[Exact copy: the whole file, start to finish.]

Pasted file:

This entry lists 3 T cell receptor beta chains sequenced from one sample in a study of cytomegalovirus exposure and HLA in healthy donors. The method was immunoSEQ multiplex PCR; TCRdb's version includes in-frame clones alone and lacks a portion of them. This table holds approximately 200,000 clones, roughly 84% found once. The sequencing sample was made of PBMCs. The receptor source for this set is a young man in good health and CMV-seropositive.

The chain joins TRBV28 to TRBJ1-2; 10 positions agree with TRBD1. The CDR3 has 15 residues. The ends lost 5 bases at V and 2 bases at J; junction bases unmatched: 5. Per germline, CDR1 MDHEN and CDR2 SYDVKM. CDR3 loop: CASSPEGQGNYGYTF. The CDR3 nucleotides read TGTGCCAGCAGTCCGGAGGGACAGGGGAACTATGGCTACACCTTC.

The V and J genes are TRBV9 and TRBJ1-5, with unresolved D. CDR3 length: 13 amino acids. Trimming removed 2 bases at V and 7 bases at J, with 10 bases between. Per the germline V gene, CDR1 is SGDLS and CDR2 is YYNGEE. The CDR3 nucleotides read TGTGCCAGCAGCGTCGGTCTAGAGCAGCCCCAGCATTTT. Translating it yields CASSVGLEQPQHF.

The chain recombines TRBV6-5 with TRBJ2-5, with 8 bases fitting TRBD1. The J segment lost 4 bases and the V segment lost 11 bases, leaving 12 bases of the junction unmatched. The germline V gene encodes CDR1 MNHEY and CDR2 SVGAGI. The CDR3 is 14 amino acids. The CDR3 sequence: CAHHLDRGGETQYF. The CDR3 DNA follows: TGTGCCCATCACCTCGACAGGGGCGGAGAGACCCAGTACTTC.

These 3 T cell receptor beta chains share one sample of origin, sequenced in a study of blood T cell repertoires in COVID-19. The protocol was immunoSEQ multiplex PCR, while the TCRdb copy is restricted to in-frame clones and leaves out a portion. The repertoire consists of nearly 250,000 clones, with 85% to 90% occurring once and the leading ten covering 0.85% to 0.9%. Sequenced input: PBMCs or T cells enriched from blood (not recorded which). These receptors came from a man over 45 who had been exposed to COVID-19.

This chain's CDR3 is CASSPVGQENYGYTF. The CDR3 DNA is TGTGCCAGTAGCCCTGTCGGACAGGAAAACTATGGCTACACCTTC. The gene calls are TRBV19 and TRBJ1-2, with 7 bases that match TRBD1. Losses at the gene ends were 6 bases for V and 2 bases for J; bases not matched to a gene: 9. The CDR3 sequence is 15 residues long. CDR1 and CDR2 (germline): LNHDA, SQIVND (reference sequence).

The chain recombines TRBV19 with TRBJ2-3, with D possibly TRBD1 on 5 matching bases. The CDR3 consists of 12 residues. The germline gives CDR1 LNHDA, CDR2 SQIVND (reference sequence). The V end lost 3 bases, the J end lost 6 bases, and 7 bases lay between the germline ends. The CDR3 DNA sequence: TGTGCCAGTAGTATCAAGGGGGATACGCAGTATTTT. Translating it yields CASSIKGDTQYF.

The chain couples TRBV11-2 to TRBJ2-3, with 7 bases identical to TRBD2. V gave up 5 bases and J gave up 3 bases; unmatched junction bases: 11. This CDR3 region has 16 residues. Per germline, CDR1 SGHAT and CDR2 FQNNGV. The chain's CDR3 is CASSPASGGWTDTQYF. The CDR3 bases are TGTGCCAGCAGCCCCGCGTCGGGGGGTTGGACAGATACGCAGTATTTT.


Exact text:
This entry lists 3 T cell receptor beta chains sequenced from one sample in a study of cytomegalovirus exposure and HLA in healthy donors. The method was immunoSEQ multiplex PCR; TCRdb's version includes in-frame clones alone and lacks a portion of them. This table holds approximately 200,000 clones, roughly 84% found once. The sequencing sample was made of PBMCs. The receptor source for this set is a young man in good health and CMV-seropositive.

The chain joins TRBV28 to TRBJ1-2; 10 positions agree with TRBD1. The CDR3 has 15 residues. The ends lost 5 bases at V and 2 bases at J; junction bases unmatched: 5. Per germline, CDR1 MDHEN and CDR2 SYDVKM. CDR3 loop: CASSPEGQGNYGYTF. The CDR3 nucleotides read TGTGCCAGCAGTCCGGAGGGACAGGGGAACTATGGCTACACCTTC.

The V and J genes are TRBV9 and TRBJ1-5, with unresolved D. CDR3 length: 13 amino acids. Trimming removed 2 bases at V and 7 bases at J, with 10 bases between. Per the germline V gene, CDR1 is SGDLS and CDR2 is YYNGEE. The CDR3 nucleotides read TGTGCCAGCAGCGTCGGTCTAGAGCAGCCCCAGCATTTT. Translating it yields CASSVGLEQPQHF.

The chain recombines TRBV6-5 with TRBJ2-5, with 8 bases fitting TRBD1. The J segment lost 4 bases and the V segment lost 11 bases, leaving 12 bases of the junction unmatched. The germline V gene encodes CDR1 MNHEY and CDR2 SVGAGI. The CDR3 is 14 amino acids. The CDR3 sequence: CAHHLDRGGETQYF. The CDR3 DNA follows: TGTGCCCATCACCTCGACAGGGGCGGAGAGACCCAGTACTTC.

These 3 T cell receptor beta chains share one sample of origin, sequenced in a study of blood T cell repertoires in COVID-19. The protocol was immunoSEQ multiplex PCR, while the TCRdb copy is restricted to in-frame clones and leaves out a portion. The repertoire consists of nearly 250,000 clones, with 85% to 90% occurring once and the leading ten covering 0.85% to 0.9%. Sequenced input: PBMCs or T cells enriched from blood (not recorded which). These receptors came from a man over 45 who had been exposed to COVID-19.

This chain's CDR3 is CASSPVGQENYGYTF. The CDR3 DNA is TGTGCCAGTAGCCCTGTCGGACAGGAAAACTATGGCTACACCTTC. The gene calls are TRBV19 and TRBJ1-2, with 7 bases that match TRBD1. Losses at the gene ends were 6 bases for V and 2 bases for J; bases not matched to a gene: 9. The CDR3 sequence is 15 residues long. CDR1 and CDR2 (germline): LNHDA, SQIVND (reference sequence).

The chain recombines TRBV19 with TRBJ2-3, with D possibly TRBD1 on 5 matching bases. The CDR3 consists of 12 residues. The germline gives CDR1 LNHDA, CDR2 SQIVND (reference sequence). The V end lost 3 bases, the J end lost 6 bases, and 7 bases lay between the germline ends. The CDR3 DNA sequence: TGTGCCAGTAGTATCAAGGGGGATACGCAGTATTTT. Translating it yields CASSIKGDTQYF.

The chain couples TRBV11-2 to TRBJ2-3, with 7 bases identical to TRBD2. V gave up 5 bases and J gave up 3 bases; unmatched junction bases: 11. This CDR3 region has 16 residues. Per germline, CDR1 SGHAT and CDR2 FQNNGV. The chain's CDR3 is CASSPASGGWTDTQYF. The CDR3 bases are TGTGCCAGCAGCCCCGCGTCGGGGGGTTGGACAGATACGCAGTATTTT.